30 January 2011

Leafhoppers In Winter

Some hard freezes earlier in January put an end to much of the insect activity in my yard.  The only conspicuous inhabitants of the last few weeks are a few Dainty Sulphurs that still fly on the warm days, an occasional house fly, a lady bug or two, and a few bees on the warmest of days (though few flowers exist in our yard at the moment).

Regardless, I was in search of a Green Lacewing to complete a series based on the gravity-defying egg photo I posted a couple weeks ago.  I thought it would be a piece of cake to find one - but apparently the cold weather has had an impact on them too.

Instead, I located this fancy looking 1/8 inch bug on my orange tree:

Leafhopper on Orange Tree

This is a Leafhopper, so named because of its ability to 'hop' from leaf to leaf. These bugs are often considered pests, especially to food crops. 'Sharpshooters' are part of a sub-family of leafhoppers, with the Glassy-winged Sharpshooter the most infamous (especially to lovers of wine and grapes).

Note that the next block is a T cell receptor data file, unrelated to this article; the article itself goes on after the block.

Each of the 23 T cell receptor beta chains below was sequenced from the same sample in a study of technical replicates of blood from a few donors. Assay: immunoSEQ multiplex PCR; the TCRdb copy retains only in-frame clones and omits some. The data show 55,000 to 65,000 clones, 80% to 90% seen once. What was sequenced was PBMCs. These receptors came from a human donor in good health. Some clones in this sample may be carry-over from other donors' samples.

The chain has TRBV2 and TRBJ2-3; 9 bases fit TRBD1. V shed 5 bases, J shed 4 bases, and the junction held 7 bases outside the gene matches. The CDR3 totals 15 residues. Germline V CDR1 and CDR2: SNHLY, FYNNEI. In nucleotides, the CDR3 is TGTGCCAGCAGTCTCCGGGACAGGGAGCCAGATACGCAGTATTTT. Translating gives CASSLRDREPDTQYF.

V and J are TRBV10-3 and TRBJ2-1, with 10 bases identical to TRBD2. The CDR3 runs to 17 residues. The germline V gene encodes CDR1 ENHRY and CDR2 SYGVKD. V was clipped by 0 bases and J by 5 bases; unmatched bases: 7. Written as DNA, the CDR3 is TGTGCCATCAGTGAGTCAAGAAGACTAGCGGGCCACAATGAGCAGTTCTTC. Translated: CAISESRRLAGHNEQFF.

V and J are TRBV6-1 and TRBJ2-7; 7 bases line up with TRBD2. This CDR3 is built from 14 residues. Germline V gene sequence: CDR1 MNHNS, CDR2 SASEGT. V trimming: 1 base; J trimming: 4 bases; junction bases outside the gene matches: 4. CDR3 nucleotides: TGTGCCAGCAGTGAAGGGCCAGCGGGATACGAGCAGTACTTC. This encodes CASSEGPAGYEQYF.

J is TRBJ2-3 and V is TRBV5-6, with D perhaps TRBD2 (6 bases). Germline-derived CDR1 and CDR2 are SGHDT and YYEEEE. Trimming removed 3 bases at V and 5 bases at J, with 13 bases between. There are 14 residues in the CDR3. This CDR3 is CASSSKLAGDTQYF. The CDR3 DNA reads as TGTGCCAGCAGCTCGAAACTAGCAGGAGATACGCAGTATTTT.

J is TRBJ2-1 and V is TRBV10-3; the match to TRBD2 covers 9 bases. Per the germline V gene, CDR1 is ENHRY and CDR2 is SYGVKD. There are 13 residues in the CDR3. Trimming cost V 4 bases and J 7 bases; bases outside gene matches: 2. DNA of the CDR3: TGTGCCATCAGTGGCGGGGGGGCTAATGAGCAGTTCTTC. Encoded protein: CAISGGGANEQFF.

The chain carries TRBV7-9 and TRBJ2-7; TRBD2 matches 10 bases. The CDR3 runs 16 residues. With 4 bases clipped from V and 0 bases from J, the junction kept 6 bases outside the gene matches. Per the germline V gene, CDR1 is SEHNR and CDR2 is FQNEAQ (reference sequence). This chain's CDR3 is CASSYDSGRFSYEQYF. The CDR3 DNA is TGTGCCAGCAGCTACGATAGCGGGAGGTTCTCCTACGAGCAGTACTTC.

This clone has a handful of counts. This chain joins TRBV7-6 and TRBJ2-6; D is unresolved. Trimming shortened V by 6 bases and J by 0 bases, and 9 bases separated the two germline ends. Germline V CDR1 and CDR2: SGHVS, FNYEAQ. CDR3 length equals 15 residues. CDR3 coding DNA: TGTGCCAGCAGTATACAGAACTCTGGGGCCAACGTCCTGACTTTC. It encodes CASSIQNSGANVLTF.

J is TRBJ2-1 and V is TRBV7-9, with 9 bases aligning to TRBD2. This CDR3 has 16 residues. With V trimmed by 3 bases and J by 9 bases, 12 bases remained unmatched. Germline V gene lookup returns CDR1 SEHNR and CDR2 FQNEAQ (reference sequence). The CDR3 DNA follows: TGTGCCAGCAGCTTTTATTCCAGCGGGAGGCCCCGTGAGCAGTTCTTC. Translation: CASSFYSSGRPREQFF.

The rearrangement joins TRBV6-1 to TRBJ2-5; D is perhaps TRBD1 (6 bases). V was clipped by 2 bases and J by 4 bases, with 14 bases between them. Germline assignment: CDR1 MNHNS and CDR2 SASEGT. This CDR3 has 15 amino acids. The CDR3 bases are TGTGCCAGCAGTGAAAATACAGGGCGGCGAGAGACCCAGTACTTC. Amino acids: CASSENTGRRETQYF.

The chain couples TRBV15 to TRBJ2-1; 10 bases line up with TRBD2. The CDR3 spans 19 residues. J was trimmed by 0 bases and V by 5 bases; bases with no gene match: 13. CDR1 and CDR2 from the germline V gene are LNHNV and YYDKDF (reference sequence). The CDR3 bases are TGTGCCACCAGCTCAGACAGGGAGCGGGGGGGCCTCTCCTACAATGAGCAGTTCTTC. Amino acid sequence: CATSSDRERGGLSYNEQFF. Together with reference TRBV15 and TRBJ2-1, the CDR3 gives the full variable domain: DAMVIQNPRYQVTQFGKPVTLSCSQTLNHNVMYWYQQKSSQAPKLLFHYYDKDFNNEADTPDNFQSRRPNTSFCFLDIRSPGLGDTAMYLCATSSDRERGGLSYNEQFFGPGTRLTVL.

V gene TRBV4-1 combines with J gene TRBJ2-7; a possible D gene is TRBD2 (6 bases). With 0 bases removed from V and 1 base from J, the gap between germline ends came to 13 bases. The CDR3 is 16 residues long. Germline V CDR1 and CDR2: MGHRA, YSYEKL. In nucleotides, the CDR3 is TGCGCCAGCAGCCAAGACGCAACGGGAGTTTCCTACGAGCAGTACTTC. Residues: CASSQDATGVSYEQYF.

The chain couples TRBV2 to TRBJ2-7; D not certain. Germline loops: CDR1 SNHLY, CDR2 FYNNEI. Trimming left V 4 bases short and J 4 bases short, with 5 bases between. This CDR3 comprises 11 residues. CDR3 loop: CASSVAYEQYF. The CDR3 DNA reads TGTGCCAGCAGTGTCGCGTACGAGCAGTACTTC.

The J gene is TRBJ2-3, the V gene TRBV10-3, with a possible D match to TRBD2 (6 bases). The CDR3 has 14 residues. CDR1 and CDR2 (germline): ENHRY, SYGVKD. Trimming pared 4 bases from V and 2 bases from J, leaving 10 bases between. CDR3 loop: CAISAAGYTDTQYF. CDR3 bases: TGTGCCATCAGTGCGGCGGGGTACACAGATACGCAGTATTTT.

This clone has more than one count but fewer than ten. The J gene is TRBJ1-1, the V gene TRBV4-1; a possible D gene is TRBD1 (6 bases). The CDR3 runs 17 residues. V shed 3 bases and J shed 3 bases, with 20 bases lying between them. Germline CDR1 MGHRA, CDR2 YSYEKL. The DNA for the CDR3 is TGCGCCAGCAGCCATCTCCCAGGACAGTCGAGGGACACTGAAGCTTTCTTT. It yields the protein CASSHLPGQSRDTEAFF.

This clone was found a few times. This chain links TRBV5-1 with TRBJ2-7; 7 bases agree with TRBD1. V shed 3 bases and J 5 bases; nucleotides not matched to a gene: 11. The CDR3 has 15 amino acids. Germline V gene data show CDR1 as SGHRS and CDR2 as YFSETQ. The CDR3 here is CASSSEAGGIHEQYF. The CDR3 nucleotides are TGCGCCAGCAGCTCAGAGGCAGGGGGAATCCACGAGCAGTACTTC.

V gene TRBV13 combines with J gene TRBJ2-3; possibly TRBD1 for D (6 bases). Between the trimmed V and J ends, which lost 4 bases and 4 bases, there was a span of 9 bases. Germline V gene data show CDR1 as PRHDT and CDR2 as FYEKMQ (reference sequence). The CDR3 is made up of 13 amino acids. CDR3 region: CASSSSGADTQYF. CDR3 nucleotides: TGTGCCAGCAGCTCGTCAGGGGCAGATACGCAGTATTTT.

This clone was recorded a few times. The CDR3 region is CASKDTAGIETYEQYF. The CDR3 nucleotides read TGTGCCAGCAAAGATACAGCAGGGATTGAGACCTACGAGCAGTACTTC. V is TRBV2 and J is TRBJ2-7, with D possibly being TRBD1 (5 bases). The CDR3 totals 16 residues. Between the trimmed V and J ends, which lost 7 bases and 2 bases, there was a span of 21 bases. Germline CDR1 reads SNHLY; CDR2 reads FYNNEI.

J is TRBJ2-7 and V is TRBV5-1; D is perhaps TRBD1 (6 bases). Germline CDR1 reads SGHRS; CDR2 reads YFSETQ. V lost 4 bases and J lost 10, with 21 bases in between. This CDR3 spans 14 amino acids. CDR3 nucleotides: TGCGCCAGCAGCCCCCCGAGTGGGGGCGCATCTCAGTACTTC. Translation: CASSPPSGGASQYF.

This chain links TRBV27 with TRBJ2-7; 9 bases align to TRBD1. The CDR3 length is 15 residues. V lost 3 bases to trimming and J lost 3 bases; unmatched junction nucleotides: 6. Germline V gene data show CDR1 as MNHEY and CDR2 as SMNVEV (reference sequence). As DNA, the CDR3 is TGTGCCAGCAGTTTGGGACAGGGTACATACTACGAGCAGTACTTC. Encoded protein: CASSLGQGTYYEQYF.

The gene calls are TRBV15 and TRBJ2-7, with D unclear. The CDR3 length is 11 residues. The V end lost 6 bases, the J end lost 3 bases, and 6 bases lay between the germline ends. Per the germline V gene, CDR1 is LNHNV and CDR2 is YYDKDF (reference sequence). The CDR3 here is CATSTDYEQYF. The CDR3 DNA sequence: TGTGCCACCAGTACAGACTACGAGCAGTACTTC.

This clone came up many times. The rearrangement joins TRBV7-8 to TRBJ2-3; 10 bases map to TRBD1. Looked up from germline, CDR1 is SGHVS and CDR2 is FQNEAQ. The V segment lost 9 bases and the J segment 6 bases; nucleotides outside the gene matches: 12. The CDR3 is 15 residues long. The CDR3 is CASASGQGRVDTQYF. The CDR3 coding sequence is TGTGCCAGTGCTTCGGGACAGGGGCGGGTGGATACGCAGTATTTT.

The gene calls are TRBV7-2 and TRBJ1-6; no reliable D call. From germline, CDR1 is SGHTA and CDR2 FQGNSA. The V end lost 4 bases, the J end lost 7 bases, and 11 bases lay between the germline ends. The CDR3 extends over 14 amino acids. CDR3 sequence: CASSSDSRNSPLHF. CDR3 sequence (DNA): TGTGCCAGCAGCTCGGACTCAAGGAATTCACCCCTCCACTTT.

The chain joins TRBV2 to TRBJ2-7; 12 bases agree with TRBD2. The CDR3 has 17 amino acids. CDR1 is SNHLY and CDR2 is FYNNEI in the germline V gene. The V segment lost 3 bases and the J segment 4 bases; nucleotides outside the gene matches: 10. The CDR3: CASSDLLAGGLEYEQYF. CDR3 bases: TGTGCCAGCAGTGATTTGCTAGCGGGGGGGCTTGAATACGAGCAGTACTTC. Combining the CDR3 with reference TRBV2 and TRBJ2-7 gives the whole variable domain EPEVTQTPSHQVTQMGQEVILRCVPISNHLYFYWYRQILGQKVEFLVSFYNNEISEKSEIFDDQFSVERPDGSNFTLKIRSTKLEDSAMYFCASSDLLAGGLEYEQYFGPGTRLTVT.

So many species exist that I may never know for sure what this one is, though it has been suggested it may be a Potato Leafhopper, Empoasca fabae.


  1. a great macro
    great greencolors also

  2. Great photo...interesting facts you've shared of the leafhopper.

    My Newest Watercolor Painting

    Have a super day!!

  3. Wonderful macro! But I had to smile because insects - the bad ones - are one reason I like a cold winter, since the long cold seems to keep them in check.

  4. Excellent macro. I love the transparency of it's wings, great details.

  5. Wonderful details and green color.

  6. Your macro photography of insects is incredible!
    Take a look at some of my insects in lucite at